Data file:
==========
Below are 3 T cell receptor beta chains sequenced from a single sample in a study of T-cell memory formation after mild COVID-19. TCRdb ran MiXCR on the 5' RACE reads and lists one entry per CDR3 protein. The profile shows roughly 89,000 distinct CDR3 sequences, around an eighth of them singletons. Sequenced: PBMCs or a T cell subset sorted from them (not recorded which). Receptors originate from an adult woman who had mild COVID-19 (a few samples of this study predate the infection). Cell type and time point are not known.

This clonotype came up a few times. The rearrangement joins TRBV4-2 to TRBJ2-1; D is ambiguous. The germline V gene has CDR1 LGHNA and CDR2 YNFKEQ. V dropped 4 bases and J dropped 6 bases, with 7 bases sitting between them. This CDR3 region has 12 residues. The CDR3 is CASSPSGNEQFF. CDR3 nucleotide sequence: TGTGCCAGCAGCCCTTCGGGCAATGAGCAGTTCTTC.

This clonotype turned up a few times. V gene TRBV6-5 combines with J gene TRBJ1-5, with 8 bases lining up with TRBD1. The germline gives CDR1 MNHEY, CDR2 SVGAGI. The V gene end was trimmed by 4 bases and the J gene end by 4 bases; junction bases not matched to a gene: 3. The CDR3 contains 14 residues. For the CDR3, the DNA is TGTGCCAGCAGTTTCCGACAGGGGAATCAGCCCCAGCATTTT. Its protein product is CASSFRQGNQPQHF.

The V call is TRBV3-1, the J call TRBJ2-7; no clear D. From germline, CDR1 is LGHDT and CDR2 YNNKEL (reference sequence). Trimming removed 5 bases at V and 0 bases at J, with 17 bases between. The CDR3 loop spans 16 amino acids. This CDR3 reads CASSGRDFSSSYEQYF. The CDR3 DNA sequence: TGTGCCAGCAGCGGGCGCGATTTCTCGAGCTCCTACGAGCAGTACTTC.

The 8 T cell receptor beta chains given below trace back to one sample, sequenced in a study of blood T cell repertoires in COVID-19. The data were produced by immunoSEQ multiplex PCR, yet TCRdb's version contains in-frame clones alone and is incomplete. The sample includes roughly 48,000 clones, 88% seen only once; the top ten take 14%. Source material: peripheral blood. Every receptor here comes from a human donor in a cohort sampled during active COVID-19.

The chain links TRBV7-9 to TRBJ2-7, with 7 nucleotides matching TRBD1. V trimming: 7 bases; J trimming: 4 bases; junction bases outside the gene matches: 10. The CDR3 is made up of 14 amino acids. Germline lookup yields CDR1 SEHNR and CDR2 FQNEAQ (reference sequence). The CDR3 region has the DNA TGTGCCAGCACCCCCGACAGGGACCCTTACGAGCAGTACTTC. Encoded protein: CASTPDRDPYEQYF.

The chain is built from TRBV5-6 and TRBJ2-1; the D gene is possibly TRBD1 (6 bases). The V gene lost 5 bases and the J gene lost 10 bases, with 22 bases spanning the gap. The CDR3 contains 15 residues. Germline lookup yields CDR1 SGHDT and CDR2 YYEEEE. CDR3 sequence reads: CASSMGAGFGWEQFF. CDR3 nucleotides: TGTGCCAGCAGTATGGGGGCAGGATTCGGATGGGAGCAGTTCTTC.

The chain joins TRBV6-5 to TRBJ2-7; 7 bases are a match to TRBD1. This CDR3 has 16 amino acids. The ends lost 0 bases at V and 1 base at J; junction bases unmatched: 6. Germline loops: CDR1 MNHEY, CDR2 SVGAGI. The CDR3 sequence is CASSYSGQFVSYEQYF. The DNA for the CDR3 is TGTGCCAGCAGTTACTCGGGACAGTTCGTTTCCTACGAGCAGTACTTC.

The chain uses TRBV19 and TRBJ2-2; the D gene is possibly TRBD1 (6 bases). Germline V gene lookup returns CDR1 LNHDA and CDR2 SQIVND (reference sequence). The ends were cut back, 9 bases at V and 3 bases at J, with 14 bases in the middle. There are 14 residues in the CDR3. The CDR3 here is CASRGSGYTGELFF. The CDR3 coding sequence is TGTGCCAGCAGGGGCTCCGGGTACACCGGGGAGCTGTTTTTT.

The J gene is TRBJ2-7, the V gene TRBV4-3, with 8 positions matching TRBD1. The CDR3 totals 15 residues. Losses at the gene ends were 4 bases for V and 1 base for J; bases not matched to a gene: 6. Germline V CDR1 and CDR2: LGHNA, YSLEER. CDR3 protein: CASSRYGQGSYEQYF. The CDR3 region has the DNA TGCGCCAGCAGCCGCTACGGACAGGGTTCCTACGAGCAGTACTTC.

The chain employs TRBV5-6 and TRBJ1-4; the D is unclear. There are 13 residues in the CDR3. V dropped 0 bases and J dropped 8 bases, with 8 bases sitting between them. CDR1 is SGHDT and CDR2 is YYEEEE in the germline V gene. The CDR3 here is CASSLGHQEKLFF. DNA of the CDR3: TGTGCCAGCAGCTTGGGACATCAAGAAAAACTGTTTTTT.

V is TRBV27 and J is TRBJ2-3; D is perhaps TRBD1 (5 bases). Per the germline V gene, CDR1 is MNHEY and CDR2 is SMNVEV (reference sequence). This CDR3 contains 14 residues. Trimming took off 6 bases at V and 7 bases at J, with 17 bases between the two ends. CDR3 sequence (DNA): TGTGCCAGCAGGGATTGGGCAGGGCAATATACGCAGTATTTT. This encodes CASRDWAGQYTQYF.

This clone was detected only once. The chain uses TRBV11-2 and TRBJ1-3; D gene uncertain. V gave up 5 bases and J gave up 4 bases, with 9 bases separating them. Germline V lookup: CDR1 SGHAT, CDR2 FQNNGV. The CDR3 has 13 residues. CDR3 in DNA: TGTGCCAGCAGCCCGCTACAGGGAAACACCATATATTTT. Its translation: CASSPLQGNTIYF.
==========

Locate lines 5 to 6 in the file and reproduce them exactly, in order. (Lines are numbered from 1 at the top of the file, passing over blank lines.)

The 8 T cell receptor beta chains given below trace back to one sample, sequenced in a study of blood T cell repertoires in COVID-19. The data were produced by immunoSEQ multiplex PCR, yet TCRdb's version contains in-frame clones alone and is incomplete. The sample includes roughly 48,000 clones, 88% seen only once; the top ten take 14%. Source material: peripheral blood. Every receptor here comes from a human donor in a cohort sampled during active COVID-19.

The chain links TRBV7-9 to TRBJ2-7, with 7 nucleotides matching TRBD1. V trimming: 7 bases; J trimming: 4 bases; junction bases outside the gene matches: 10. The CDR3 is made up of 14 amino acids. Germline lookup yields CDR1 SEHNR and CDR2 FQNEAQ (reference sequence). The CDR3 region has the DNA TGTGCCAGCACCCCCGACAGGGACCCTTACGAGCAGTACTTC. Encoded protein: CASTPDRDPYEQYF.